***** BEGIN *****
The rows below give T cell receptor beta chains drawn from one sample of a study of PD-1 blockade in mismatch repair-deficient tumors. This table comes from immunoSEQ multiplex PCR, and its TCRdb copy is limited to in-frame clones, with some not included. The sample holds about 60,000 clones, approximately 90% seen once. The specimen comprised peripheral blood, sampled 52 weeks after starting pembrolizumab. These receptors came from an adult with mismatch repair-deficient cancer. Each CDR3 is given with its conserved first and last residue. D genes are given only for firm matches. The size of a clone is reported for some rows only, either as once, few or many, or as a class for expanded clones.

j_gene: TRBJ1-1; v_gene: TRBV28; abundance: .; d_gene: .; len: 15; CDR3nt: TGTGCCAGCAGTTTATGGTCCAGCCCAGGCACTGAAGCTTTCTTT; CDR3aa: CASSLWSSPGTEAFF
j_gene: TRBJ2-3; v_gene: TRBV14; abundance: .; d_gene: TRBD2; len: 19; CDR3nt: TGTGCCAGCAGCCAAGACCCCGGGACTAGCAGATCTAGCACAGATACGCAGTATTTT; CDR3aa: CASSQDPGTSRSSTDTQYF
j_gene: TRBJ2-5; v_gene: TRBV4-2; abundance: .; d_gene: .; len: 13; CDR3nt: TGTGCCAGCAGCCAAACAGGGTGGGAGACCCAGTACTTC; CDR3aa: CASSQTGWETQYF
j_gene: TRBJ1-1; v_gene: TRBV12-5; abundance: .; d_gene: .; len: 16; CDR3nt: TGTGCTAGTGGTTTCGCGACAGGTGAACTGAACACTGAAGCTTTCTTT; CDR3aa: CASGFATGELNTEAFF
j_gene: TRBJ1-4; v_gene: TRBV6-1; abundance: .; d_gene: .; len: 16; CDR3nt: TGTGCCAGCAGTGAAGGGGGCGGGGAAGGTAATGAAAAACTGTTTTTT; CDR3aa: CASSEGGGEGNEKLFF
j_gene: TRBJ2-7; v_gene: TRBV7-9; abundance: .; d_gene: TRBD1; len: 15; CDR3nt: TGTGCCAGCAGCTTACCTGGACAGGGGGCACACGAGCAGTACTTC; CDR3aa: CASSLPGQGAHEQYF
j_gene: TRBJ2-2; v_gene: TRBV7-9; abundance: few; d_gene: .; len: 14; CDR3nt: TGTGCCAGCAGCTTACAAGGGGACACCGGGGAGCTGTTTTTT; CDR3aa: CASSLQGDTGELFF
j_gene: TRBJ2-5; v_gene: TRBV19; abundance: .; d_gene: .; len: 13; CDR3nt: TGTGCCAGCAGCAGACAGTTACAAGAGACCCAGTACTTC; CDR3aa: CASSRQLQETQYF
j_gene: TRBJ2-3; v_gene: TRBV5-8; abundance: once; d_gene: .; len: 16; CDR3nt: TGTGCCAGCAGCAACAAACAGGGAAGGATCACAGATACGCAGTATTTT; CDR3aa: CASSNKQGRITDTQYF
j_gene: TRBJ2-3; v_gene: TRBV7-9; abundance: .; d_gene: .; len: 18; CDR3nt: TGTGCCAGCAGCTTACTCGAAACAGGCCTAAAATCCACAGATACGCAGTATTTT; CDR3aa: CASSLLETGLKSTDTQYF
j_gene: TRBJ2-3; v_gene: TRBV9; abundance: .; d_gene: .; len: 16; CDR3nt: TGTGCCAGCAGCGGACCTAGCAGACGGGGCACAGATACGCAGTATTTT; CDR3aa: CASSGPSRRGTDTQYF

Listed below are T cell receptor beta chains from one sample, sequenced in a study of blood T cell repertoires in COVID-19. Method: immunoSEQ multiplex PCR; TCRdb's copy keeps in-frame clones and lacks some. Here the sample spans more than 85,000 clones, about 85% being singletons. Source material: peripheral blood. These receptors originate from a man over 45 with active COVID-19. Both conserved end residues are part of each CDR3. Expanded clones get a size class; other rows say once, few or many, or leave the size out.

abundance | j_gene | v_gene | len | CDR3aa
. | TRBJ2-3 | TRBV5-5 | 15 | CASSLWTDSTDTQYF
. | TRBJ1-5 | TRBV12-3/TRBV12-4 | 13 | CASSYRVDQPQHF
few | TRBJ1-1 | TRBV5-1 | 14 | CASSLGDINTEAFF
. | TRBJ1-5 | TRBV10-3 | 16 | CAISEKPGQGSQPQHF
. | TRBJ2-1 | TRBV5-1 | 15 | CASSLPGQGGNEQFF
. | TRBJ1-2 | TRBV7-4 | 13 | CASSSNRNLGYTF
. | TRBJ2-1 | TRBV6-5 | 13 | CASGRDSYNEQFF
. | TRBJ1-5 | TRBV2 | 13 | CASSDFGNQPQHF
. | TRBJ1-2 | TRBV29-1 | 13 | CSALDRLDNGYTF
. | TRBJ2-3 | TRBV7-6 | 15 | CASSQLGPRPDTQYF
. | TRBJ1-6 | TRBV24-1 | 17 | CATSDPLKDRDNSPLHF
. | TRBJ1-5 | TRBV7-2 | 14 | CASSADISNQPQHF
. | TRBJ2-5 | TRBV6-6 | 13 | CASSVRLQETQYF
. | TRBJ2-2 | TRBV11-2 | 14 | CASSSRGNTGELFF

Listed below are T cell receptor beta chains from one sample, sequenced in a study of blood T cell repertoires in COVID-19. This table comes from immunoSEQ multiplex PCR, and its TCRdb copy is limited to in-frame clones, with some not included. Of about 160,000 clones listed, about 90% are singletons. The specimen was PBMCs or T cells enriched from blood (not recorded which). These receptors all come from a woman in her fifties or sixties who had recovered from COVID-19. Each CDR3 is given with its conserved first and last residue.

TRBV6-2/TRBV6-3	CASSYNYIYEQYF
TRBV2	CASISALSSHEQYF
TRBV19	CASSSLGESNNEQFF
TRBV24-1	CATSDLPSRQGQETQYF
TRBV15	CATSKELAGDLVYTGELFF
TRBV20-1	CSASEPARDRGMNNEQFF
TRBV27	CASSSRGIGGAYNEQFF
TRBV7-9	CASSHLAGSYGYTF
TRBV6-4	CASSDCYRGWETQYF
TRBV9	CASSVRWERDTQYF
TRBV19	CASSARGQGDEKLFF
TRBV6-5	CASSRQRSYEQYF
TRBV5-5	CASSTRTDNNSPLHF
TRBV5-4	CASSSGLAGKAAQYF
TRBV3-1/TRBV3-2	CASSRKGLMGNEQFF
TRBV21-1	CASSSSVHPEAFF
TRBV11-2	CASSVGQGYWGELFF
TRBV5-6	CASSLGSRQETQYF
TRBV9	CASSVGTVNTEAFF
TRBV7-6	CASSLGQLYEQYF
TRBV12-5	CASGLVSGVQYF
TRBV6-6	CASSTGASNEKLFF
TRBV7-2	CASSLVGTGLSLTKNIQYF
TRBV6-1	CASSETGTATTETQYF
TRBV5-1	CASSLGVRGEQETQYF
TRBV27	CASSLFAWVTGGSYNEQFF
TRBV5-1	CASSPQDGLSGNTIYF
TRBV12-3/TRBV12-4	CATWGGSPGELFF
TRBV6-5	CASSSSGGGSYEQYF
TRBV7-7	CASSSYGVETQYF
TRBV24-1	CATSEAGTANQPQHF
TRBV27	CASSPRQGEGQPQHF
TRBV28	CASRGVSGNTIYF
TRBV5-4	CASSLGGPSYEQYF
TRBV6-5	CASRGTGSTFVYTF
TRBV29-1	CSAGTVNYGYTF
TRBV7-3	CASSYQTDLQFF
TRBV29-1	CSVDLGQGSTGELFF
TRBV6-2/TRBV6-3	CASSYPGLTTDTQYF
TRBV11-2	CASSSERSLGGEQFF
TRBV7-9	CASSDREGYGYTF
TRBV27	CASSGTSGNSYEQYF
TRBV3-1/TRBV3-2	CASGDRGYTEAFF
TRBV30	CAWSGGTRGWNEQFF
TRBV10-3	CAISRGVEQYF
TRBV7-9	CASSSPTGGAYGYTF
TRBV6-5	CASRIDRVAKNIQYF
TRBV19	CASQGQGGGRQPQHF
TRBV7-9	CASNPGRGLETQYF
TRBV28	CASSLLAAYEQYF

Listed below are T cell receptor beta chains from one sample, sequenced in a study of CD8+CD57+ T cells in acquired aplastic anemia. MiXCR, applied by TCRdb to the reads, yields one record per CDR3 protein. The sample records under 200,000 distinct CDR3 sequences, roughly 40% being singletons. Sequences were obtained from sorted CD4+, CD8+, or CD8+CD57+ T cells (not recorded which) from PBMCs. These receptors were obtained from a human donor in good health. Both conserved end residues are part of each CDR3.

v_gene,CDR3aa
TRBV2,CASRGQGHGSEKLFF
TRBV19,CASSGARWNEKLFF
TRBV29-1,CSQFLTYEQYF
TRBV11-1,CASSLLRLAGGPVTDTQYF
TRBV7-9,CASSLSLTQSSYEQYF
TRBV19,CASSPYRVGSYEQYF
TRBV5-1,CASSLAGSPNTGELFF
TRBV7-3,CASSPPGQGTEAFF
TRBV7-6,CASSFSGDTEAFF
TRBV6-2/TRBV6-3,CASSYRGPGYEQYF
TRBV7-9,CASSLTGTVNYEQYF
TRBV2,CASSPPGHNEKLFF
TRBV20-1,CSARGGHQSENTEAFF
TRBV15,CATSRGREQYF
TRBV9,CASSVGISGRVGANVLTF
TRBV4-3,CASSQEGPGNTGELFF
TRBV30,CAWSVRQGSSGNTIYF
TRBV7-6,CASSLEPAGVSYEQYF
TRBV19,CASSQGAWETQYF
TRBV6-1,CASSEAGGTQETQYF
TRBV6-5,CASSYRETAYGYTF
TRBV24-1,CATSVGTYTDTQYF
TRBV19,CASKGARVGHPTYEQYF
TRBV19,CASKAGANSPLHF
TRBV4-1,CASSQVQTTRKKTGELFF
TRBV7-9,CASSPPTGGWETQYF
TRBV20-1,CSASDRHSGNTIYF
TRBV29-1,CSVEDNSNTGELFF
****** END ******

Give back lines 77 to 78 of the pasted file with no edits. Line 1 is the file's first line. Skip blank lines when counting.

TRBV19	CASQGQGGGRQPQHF
TRBV7-9	CASNPGRGLETQYF